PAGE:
Boys – wearing the dresses! in the dollhouse area! carrying a purse! rocking a baby! This is not where they belong!
You have heard in once, twice, a million times! Why is my child (boy) playing in the dress up area? Sometimes it is a worried Dad. Sometimes it is a concerned Mama. This article is an exploration of gender development and why we should not ask a boy who loves the dresses to hide in the closet or discourage him if he loves to play in the areas that are “not traditionally” the boy areas.
If a girl plays in the block area with cars we seem to feel comfortable with that but as a society boys in areas that are stereotyped as “girl” interests seem to create an alarming reaction. Parents and sometimes teachers often send the message (or directly tell) boys to take off that dress! But, why? Is there some reason why boys should be excluded from certain avenues of play?
Every year of teaching there is at least one boy that is in love with playing in the “girl” areas (whether it be the dolls, dress-up clothes, the housekeeping area, or the doll house). Which means every year I am looking for fuel to back me up when I am asked about why the boys are wearing dresses or holding baby dolls. Every year I need to collect more evidence about how the benefits are endless and that the risks are simply unlikely fears. My most recent fuel finds include:
- Boys and Girls: Superheros in the Doll Corner by Vivian Paley (I recently stumbled upon this and now plan to read this cover to cover)
- Why Kids Should Play with Baby Dolls (YES, even BOYS!) (a blog entry from a trio of Mommies and professionals an OT, pediatric speech-language pathologist, and a clinical psychologist.) http://mamaot.com/2012/11/25/why-kids-should-play-with-baby-dolls-yes-even-boys/
- My Princess Boy by C. Kilodavis (a children’s book written by a Mom with a little boy that loves playing princess)
Dressing up, whether in fireman hats or dresses (boys or girls) gives children a chance to explore roles and the attributes associated with these roles. Yes, sometimes playing a role is testing it out. But, just because a boy plays Mommy doesn’t mean he desires to become a Mommy (or a girl). Just as every pretend Hulk does not produce a future green monster, every little police officer does not end up a crime fighter, every “bad guy” does not grow up to be a criminal, or every pretend doctor does not aspire to work in the medical field. Sometimes a child chooses a role because the others are taken. Sometimes he chooses it because it is the character who is in charge (so he may end up the Mommy so he can control the play scenario). Sometimes he just loves that dress because it is green and green is his favorite color. At preschool age children are defining their personalities and expressing their preferences. The are exploring all the places and experiences offered to them. Play allows children to explore the world safely and will full ambition. Even if a child chooses to dress up because he likes to be pretty – who are we to say he shouldn’t? Do we want to send the message to our children at a young age that we have already found ways to exclude them or judge them? I think not.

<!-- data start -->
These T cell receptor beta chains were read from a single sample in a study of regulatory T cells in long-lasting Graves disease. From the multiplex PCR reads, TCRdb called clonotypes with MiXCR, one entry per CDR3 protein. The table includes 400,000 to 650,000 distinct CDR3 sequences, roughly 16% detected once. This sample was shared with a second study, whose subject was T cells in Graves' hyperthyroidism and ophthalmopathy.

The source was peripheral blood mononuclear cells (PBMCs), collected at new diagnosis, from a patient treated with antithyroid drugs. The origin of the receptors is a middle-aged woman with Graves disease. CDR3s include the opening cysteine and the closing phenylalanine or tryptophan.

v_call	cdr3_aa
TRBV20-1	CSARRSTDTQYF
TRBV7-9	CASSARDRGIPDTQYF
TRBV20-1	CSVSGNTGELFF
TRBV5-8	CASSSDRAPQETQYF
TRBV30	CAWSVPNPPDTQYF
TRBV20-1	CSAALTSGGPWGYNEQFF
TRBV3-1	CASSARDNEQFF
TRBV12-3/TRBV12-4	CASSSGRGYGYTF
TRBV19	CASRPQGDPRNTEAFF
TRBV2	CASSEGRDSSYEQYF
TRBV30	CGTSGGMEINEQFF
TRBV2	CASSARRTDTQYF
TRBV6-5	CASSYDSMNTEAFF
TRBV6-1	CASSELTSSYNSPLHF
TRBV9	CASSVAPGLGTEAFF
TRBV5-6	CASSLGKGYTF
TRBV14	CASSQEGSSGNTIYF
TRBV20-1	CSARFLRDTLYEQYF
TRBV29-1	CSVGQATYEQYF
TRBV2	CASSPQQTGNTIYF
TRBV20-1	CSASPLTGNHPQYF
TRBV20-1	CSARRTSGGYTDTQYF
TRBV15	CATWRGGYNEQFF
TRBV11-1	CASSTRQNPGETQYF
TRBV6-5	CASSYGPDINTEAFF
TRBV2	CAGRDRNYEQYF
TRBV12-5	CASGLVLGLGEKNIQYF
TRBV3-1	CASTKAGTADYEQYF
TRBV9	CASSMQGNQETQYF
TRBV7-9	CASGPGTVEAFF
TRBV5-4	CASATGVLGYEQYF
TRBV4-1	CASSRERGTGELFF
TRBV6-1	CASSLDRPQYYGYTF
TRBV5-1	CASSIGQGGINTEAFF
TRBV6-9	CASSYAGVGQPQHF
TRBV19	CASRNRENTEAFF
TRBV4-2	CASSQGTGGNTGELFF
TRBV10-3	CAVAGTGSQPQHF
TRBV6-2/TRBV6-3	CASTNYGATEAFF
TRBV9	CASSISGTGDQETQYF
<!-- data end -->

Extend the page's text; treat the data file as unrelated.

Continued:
A boy playing Daddy (or Mommy) in the housekeeping area provides practice for care taking and kind behaviors. Any child whom engages in baby doll play, housekeeping roles, and dress up is given the opportunity to expand socially, emotionally, and cognitively.
Would you object to a child learning how to:
- be gentle
- care for others
- be independent
- complete daily tasks
- excel in the role of parenthood or family member
- negotiate, cooperate, and communicate with a group
- plan and direct an activity
- appreciate the design of materials and environments
I wouldn’t and I am sure that nobody else would either. These are all skills that happen in the dramatic play area (the place where dresses hang, dolls sleep, houses filled with mini families exist, and where Moms and Dads cook in the pretend kitchen).
The fact is that in general society sends the message that non-traditional activities should be discouraged. We feel that if we let a boy dress up in a dress or carry a purse when he is 3 then he will want to do so later. When really this is not factual evidence. There will be boys that dress up in dresses at 3 and that never will again. There will be boys who did not like to dress-up at 3 and may like wearing dresses later in life. As adults we should be more concerned about what we can do for our child’s present being than worry about how every current play experience will shape their lives 20 years from now. It is not to say that we should not provide quality experiences that will shape the future of our children. However, we should consider the possibilities side by side. As adults we need to realize the benefits out weigh the chances of these behaviors carrying on in adulthood. We also need to reevaluate why we fear these possibilities. The love for our children should be priority and not our intolerance. Is it worth saying that a child should miss out on all of the benefits (including: extended vocabulary, social just behaviors, compassion for others, daily life skills, leadership skills) of dramatic play, dress-up, and doll play because there is a slight chance that he may like pink robes and purple flowers when he is a grown man. It is more likely that those amazing housekeeping and dress-up skills will lead to impeccable architectural designs, award winning chef creations, creative artistic results, well spoken project leaders, and men with gentle fathering skills.
It is time to focus on letting children explore who they want to be in this moment rather than who they want to be as an adult. By providing love, support, and quality experiences we are letting children build a healthy foundation for the future. Boys will be boys – and everything else their heart desires.